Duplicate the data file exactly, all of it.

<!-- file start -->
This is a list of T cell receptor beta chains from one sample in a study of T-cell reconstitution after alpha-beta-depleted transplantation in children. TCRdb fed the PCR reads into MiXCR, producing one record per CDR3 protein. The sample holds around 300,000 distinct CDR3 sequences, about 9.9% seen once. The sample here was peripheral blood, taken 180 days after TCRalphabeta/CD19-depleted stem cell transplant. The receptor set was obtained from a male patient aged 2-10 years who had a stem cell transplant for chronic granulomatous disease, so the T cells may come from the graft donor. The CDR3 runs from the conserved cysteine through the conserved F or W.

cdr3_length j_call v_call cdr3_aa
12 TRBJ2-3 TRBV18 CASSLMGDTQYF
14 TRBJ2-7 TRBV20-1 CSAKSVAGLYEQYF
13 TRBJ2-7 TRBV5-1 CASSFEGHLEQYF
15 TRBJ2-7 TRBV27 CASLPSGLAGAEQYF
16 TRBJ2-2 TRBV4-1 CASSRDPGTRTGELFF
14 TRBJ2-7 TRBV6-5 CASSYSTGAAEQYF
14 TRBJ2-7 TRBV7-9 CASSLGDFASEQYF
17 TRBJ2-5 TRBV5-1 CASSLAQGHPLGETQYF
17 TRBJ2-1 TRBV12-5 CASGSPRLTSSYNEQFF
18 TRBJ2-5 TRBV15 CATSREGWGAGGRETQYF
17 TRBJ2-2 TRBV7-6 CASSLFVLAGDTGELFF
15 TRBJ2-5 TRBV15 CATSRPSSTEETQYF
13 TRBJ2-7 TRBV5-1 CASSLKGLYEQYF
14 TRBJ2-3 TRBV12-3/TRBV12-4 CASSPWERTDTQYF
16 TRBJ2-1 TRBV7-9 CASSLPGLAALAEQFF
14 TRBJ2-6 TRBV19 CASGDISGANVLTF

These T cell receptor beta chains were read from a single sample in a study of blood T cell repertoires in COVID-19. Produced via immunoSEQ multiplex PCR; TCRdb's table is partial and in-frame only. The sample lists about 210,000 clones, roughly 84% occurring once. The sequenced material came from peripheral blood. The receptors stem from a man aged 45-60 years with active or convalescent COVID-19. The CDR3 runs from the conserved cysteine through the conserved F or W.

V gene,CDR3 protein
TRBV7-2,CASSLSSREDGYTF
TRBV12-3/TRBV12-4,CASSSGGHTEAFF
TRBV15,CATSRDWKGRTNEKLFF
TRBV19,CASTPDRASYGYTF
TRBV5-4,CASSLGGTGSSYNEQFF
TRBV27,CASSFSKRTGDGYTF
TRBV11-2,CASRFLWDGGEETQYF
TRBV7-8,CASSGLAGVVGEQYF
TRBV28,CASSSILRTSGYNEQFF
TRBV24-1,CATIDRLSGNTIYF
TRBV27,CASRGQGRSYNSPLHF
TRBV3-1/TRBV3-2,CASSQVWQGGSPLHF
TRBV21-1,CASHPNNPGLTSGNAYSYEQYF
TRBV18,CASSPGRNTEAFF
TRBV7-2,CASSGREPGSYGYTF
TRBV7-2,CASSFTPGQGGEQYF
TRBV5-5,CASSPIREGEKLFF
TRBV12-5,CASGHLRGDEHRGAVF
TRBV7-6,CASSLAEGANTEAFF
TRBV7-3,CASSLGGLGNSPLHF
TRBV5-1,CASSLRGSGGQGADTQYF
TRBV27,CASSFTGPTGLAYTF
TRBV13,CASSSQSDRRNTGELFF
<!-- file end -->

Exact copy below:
This is a list of T cell receptor beta chains from one sample in a study of T-cell reconstitution after alpha-beta-depleted transplantation in children. TCRdb fed the PCR reads into MiXCR, producing one record per CDR3 protein. The sample holds around 300,000 distinct CDR3 sequences, about 9.9% seen once. The sample here was peripheral blood, taken 180 days after TCRalphabeta/CD19-depleted stem cell transplant. The receptor set was obtained from a male patient aged 2-10 years who had a stem cell transplant for chronic granulomatous disease, so the T cells may come from the graft donor. The CDR3 runs from the conserved cysteine through the conserved F or W.

cdr3_length j_call v_call cdr3_aa
12 TRBJ2-3 TRBV18 CASSLMGDTQYF
14 TRBJ2-7 TRBV20-1 CSAKSVAGLYEQYF
13 TRBJ2-7 TRBV5-1 CASSFEGHLEQYF
15 TRBJ2-7 TRBV27 CASLPSGLAGAEQYF
16 TRBJ2-2 TRBV4-1 CASSRDPGTRTGELFF
14 TRBJ2-7 TRBV6-5 CASSYSTGAAEQYF
14 TRBJ2-7 TRBV7-9 CASSLGDFASEQYF
17 TRBJ2-5 TRBV5-1 CASSLAQGHPLGETQYF
17 TRBJ2-1 TRBV12-5 CASGSPRLTSSYNEQFF
18 TRBJ2-5 TRBV15 CATSREGWGAGGRETQYF
17 TRBJ2-2 TRBV7-6 CASSLFVLAGDTGELFF
15 TRBJ2-5 TRBV15 CATSRPSSTEETQYF
13 TRBJ2-7 TRBV5-1 CASSLKGLYEQYF
14 TRBJ2-3 TRBV12-3/TRBV12-4 CASSPWERTDTQYF
16 TRBJ2-1 TRBV7-9 CASSLPGLAALAEQFF
14 TRBJ2-6 TRBV19 CASGDISGANVLTF

These T cell receptor beta chains were read from a single sample in a study of blood T cell repertoires in COVID-19. Produced via immunoSEQ multiplex PCR; TCRdb's table is partial and in-frame only. The sample lists about 210,000 clones, roughly 84% occurring once. The sequenced material came from peripheral blood. The receptors stem from a man aged 45-60 years with active or convalescent COVID-19. The CDR3 runs from the conserved cysteine through the conserved F or W.

V gene,CDR3 protein
TRBV7-2,CASSLSSREDGYTF
TRBV12-3/TRBV12-4,CASSSGGHTEAFF
TRBV15,CATSRDWKGRTNEKLFF
TRBV19,CASTPDRASYGYTF
TRBV5-4,CASSLGGTGSSYNEQFF
TRBV27,CASSFSKRTGDGYTF
TRBV11-2,CASRFLWDGGEETQYF
TRBV7-8,CASSGLAGVVGEQYF
TRBV28,CASSSILRTSGYNEQFF
TRBV24-1,CATIDRLSGNTIYF
TRBV27,CASRGQGRSYNSPLHF
TRBV3-1/TRBV3-2,CASSQVWQGGSPLHF
TRBV21-1,CASHPNNPGLTSGNAYSYEQYF
TRBV18,CASSPGRNTEAFF
TRBV7-2,CASSGREPGSYGYTF
TRBV7-2,CASSFTPGQGGEQYF
TRBV5-5,CASSPIREGEKLFF
TRBV12-5,CASGHLRGDEHRGAVF
TRBV7-6,CASSLAEGANTEAFF
TRBV7-3,CASSLGGLGNSPLHF
TRBV5-1,CASSLRGSGGQGADTQYF
TRBV27,CASSFTGPTGLAYTF
TRBV13,CASSSQSDRRNTGELFF